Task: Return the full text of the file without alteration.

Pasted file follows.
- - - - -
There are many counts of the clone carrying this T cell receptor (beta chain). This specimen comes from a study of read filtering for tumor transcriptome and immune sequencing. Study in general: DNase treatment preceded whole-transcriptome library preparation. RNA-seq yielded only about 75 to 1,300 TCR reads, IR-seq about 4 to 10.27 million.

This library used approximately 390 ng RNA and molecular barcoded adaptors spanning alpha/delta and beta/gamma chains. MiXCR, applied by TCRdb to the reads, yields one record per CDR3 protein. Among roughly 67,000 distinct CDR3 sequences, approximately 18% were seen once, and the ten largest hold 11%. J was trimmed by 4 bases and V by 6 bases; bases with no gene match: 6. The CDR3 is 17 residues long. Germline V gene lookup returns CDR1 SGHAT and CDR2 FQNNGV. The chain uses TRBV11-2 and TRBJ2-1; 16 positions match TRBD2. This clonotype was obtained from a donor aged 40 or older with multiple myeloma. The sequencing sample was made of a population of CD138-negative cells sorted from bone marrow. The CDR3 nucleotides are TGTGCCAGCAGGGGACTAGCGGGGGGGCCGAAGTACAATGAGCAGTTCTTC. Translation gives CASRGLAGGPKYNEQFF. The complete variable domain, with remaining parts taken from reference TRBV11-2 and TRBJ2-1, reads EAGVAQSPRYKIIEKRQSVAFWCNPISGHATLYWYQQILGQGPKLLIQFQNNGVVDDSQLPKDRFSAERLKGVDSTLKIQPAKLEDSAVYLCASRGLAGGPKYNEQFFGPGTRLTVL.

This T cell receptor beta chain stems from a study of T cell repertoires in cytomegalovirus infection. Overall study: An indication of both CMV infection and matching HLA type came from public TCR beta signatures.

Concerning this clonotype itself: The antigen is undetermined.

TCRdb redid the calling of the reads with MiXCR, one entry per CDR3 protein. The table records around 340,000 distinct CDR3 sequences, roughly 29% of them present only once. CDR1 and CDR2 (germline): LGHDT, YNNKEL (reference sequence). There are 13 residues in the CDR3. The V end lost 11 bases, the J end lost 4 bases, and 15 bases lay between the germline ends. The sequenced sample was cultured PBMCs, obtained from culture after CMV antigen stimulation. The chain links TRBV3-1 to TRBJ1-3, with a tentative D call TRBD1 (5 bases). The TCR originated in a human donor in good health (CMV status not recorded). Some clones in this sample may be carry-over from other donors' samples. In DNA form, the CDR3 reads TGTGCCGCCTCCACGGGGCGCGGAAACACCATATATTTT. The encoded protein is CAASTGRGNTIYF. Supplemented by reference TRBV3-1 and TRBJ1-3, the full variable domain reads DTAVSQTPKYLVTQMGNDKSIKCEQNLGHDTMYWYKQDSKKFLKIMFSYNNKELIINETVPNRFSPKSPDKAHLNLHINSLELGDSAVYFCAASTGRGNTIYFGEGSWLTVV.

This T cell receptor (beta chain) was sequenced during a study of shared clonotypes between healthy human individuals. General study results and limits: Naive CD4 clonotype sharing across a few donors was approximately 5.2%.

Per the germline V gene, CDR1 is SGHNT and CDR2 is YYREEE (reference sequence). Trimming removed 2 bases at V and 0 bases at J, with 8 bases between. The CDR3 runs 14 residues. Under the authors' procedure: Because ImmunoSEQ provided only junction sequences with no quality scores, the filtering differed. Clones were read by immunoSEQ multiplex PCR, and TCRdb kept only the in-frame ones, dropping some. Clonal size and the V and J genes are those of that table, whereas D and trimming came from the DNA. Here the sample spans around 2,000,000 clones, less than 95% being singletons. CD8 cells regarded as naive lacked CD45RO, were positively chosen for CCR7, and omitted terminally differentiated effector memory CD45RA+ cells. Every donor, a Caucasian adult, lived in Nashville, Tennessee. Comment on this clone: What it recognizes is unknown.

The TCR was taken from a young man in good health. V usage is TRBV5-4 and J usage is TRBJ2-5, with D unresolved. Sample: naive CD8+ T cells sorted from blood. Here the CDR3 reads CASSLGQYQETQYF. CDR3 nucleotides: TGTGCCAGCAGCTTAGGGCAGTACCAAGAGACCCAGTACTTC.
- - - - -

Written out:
There are many counts of the clone carrying this T cell receptor (beta chain). This specimen comes from a study of read filtering for tumor transcriptome and immune sequencing. Study in general: DNase treatment preceded whole-transcriptome library preparation. RNA-seq yielded only about 75 to 1,300 TCR reads, IR-seq about 4 to 10.27 million.

This library used approximately 390 ng RNA and molecular barcoded adaptors spanning alpha/delta and beta/gamma chains. MiXCR, applied by TCRdb to the reads, yields one record per CDR3 protein. Among roughly 67,000 distinct CDR3 sequences, approximately 18% were seen once, and the ten largest hold 11%. J was trimmed by 4 bases and V by 6 bases; bases with no gene match: 6. The CDR3 is 17 residues long. Germline V gene lookup returns CDR1 SGHAT and CDR2 FQNNGV. The chain uses TRBV11-2 and TRBJ2-1; 16 positions match TRBD2. This clonotype was obtained from a donor aged 40 or older with multiple myeloma. The sequencing sample was made of a population of CD138-negative cells sorted from bone marrow. The CDR3 nucleotides are TGTGCCAGCAGGGGACTAGCGGGGGGGCCGAAGTACAATGAGCAGTTCTTC. Translation gives CASRGLAGGPKYNEQFF. The complete variable domain, with remaining parts taken from reference TRBV11-2 and TRBJ2-1, reads EAGVAQSPRYKIIEKRQSVAFWCNPISGHATLYWYQQILGQGPKLLIQFQNNGVVDDSQLPKDRFSAERLKGVDSTLKIQPAKLEDSAVYLCASRGLAGGPKYNEQFFGPGTRLTVL.

This T cell receptor beta chain stems from a study of T cell repertoires in cytomegalovirus infection. Overall study: An indication of both CMV infection and matching HLA type came from public TCR beta signatures.

Concerning this clonotype itself: The antigen is undetermined.

TCRdb redid the calling of the reads with MiXCR, one entry per CDR3 protein. The table records around 340,000 distinct CDR3 sequences, roughly 29% of them present only once. CDR1 and CDR2 (germline): LGHDT, YNNKEL (reference sequence). There are 13 residues in the CDR3. The V end lost 11 bases, the J end lost 4 bases, and 15 bases lay between the germline ends. The sequenced sample was cultured PBMCs, obtained from culture after CMV antigen stimulation. The chain links TRBV3-1 to TRBJ1-3, with a tentative D call TRBD1 (5 bases). The TCR originated in a human donor in good health (CMV status not recorded). Some clones in this sample may be carry-over from other donors' samples. In DNA form, the CDR3 reads TGTGCCGCCTCCACGGGGCGCGGAAACACCATATATTTT. The encoded protein is CAASTGRGNTIYF. Supplemented by reference TRBV3-1 and TRBJ1-3, the full variable domain reads DTAVSQTPKYLVTQMGNDKSIKCEQNLGHDTMYWYKQDSKKFLKIMFSYNNKELIINETVPNRFSPKSPDKAHLNLHINSLELGDSAVYFCAASTGRGNTIYFGEGSWLTVV.

This T cell receptor (beta chain) was sequenced during a study of shared clonotypes between healthy human individuals. General study results and limits: Naive CD4 clonotype sharing across a few donors was approximately 5.2%.

Per the germline V gene, CDR1 is SGHNT and CDR2 is YYREEE (reference sequence). Trimming removed 2 bases at V and 0 bases at J, with 8 bases between. The CDR3 runs 14 residues. Under the authors' procedure: Because ImmunoSEQ provided only junction sequences with no quality scores, the filtering differed. Clones were read by immunoSEQ multiplex PCR, and TCRdb kept only the in-frame ones, dropping some. Clonal size and the V and J genes are those of that table, whereas D and trimming came from the DNA. Here the sample spans around 2,000,000 clones, less than 95% being singletons. CD8 cells regarded as naive lacked CD45RO, were positively chosen for CCR7, and omitted terminally differentiated effector memory CD45RA+ cells. Every donor, a Caucasian adult, lived in Nashville, Tennessee. Comment on this clone: What it recognizes is unknown.

The TCR was taken from a young man in good health. V usage is TRBV5-4 and J usage is TRBJ2-5, with D unresolved. Sample: naive CD8+ T cells sorted from blood. Here the CDR3 reads CASSLGQYQETQYF. CDR3 nucleotides: TGTGCCAGCAGCTTAGGGCAGTACCAAGAGACCCAGTACTTC.